Bank of America spends $11.7 billion to settle mortgage claims
Bank of America Corp. has agreed to an $11.7 billion package designed to resolve most disputes with U.S.-owned Fannie Mae over bad mortgages after a deal announced two years ago proved inadequate.
Bank of America will make a $3.6 billion cash payment, spend $6.75 billion to buy back residential loans sold to Fannie Mae, and pay $1.3 billion in fees for taking too long to foreclose on overdue borrowers, according to separate statements Monday. Even after these costs and an additional $2.5 billion for expenses that include litigation and a separate regulatory settlement, the Charlotte, North Carolina-based lender said the fourth quarter was "modestly" profitable.
Separately, Bank of America and nine other large mortgage servicers will pay a combined $8.5 billion to end case-by-case reviews of foreclosure-abuse claims stemming from a 2011 deal with regulators, according to a settlement announced Monday by the office of the Comptroller of the Currency and the Federal Reserve.
The moves are the latest effort by Bank of America chief executive officer Brian T. Moynihan to cap the damage caused by his predecessor's takeover of Countrywide Financial Corp. and its defective subprime home loans. Before Monday, the bank committed more than $40 billion since 2007 to cover the costs of refunds and litigation tied to faulty mortgages and foreclosures.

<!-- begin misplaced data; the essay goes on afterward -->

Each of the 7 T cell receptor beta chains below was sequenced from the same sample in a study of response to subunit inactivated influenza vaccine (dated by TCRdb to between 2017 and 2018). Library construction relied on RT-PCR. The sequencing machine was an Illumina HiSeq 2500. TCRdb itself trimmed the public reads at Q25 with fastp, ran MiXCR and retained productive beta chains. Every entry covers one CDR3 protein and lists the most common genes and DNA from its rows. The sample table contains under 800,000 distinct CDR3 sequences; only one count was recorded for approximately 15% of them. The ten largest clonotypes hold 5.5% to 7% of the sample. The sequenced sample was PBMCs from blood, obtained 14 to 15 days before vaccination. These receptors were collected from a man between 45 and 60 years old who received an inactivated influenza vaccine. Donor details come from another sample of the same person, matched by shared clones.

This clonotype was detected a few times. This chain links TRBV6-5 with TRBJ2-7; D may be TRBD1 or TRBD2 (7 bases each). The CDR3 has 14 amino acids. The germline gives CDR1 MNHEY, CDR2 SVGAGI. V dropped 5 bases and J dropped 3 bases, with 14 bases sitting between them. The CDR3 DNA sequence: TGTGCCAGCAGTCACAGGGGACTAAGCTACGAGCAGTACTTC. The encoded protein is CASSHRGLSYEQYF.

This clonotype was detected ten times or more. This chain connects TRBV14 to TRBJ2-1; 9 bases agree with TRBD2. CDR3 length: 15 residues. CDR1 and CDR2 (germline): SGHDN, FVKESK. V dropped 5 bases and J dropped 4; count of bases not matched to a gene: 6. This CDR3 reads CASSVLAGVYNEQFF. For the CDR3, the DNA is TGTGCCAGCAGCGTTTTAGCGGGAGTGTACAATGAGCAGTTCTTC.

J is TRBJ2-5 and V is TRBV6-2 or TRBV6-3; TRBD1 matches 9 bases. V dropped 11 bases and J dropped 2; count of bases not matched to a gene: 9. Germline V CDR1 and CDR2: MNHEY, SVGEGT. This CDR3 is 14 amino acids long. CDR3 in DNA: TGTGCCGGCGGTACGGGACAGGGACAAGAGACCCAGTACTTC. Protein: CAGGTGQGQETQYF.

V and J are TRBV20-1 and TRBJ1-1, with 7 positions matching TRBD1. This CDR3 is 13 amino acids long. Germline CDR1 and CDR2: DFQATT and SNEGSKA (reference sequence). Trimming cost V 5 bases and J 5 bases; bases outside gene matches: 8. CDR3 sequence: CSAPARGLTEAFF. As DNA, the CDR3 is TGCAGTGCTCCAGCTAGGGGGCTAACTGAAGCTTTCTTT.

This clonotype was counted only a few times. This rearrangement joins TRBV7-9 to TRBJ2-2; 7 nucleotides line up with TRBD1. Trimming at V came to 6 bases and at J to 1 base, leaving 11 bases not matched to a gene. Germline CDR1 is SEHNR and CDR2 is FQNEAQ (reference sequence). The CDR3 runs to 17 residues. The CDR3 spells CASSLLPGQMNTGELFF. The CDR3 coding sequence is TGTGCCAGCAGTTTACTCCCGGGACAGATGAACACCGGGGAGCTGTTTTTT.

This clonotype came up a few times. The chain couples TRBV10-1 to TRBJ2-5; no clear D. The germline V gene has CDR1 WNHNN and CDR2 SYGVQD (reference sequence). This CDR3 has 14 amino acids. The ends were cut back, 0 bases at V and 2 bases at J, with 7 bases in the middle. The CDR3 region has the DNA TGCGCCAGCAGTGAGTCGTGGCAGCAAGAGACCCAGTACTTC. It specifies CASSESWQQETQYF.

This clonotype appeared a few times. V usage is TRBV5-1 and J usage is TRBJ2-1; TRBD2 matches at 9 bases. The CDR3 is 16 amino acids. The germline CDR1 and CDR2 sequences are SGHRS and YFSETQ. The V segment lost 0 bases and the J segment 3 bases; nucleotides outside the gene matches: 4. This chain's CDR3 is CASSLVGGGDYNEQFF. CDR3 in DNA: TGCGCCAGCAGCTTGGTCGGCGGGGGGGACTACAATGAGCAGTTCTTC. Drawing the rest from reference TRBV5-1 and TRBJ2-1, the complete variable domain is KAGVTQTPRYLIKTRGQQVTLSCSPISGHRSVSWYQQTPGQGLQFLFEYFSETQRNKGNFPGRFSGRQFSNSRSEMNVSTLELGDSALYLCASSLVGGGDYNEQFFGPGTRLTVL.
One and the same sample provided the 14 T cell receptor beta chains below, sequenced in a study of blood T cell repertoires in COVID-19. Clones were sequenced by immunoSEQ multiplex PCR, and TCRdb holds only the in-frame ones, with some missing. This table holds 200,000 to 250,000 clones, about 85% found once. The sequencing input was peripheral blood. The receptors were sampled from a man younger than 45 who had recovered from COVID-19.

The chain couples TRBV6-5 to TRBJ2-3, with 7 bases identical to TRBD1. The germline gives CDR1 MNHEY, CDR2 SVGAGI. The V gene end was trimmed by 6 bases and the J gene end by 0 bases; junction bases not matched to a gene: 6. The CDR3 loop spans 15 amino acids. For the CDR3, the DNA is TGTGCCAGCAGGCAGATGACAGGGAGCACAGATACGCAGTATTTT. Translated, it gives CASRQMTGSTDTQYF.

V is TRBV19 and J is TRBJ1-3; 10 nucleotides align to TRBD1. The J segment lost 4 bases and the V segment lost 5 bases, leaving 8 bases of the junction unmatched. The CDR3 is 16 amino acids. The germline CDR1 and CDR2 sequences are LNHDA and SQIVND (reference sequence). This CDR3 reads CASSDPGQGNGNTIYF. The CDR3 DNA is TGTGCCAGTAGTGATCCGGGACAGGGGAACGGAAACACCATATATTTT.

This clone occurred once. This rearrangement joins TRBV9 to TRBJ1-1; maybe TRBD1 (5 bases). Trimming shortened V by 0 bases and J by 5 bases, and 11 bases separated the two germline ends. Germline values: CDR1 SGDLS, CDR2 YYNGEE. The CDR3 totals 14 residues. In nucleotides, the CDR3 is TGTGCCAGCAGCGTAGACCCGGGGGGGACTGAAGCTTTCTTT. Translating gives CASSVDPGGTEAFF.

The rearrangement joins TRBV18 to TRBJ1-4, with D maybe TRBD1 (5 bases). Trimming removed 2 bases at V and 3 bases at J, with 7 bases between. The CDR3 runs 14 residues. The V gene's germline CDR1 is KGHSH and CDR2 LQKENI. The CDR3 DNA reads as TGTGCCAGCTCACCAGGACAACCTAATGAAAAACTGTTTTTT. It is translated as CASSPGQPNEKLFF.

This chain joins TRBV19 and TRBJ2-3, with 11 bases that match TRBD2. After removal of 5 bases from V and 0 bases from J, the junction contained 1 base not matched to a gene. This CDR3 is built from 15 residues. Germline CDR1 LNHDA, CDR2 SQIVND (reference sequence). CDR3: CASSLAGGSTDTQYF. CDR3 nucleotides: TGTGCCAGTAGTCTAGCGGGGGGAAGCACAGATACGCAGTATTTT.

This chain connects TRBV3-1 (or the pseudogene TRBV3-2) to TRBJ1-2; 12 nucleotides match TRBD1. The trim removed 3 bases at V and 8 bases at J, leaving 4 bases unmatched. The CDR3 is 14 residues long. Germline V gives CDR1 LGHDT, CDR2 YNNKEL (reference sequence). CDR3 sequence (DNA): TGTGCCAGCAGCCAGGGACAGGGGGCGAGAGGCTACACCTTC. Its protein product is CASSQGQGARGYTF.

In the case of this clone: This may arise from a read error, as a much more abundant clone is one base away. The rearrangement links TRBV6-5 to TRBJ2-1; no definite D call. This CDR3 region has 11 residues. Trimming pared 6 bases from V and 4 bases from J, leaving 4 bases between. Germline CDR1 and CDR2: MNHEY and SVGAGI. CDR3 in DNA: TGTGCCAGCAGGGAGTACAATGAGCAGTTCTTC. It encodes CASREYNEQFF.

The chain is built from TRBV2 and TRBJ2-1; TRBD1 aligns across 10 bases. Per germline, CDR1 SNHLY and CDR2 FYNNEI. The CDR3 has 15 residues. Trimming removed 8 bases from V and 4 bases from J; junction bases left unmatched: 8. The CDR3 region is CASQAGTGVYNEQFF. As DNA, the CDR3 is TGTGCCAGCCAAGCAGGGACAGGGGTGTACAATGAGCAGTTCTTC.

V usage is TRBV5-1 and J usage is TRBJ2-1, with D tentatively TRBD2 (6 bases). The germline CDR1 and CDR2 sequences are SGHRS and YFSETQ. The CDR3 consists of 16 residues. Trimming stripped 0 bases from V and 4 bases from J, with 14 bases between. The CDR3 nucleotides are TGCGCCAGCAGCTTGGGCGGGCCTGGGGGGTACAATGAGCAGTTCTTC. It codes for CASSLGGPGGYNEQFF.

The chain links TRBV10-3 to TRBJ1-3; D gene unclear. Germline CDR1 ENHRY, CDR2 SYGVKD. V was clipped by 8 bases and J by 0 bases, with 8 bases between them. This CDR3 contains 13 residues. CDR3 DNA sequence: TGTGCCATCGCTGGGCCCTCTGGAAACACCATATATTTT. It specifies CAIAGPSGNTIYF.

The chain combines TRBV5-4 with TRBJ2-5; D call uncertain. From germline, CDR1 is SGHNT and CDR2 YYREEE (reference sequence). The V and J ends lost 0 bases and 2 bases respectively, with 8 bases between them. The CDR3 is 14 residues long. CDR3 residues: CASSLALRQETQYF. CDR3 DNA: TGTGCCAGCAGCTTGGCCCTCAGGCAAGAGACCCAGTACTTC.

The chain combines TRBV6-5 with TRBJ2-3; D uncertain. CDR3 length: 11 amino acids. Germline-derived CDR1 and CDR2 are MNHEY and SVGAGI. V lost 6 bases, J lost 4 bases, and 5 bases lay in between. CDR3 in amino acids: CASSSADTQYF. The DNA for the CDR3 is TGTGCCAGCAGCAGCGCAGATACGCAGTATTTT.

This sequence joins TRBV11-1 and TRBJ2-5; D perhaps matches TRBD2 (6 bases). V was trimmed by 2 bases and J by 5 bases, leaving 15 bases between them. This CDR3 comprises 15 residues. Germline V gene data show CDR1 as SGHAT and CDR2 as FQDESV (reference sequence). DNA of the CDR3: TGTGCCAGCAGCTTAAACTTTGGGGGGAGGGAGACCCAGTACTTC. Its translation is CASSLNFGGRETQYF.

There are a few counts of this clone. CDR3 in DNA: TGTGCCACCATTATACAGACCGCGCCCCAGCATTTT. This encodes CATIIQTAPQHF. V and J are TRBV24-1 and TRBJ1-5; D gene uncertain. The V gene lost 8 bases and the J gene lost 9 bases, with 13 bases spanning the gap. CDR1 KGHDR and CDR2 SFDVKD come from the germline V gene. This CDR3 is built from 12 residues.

"Together, these agreements are a significant step in resolving our remaining legacy mortgage issues," Moynihan, 53, said in the bank's statement. Bank of America is the second-biggest U.S. bank by assets and was the largest U.S. home lender before the 2008 credit crisis.
Bank of America said its deal with Fannie Mae will reduce fourth-quarter profit by about $2.7 billion, most of which is to add to provisions for repurchase demands. Remaining demands tied to repurchases may cost $4 billion more as of year-end 2012, the firm said. Before Monday's deal, the lender's previous estimate of remaining costs was $6 billion, indicating the settlement cost the firm more than expected.
Fannie Mae, Freddie Mac and other buyers of mortgages have demanded compensation for loans created by Countrywide, which Bank of America acquired in 2008, claiming the loans were based on flawed data about the properties and borrowers that led to record defaults.
Monday's agreement covers $300 billion in outstanding principal on loans sold to Fannie Mae between 2000 and 2008.
As part of the bank's plan to reduce risk and streamline operations, the company sold mortgage servicing rights covering 2 million loans. Nationstar Mortgage Holdings Inc. said in a statement it will acquire $215 billion in residential mortgage servicing rights for about $1.3 billion.
Bank of America said in January 2011 it was paying $2.8 billion to Freddie Mac and Fannie Mae to settle disputes about mortgages, and that the deals "largely addressed" the liabilities. Fannie Mae's statement Monday outlined some exceptions that may not be covered, with Bank of America saying the cost isn't expected to be material.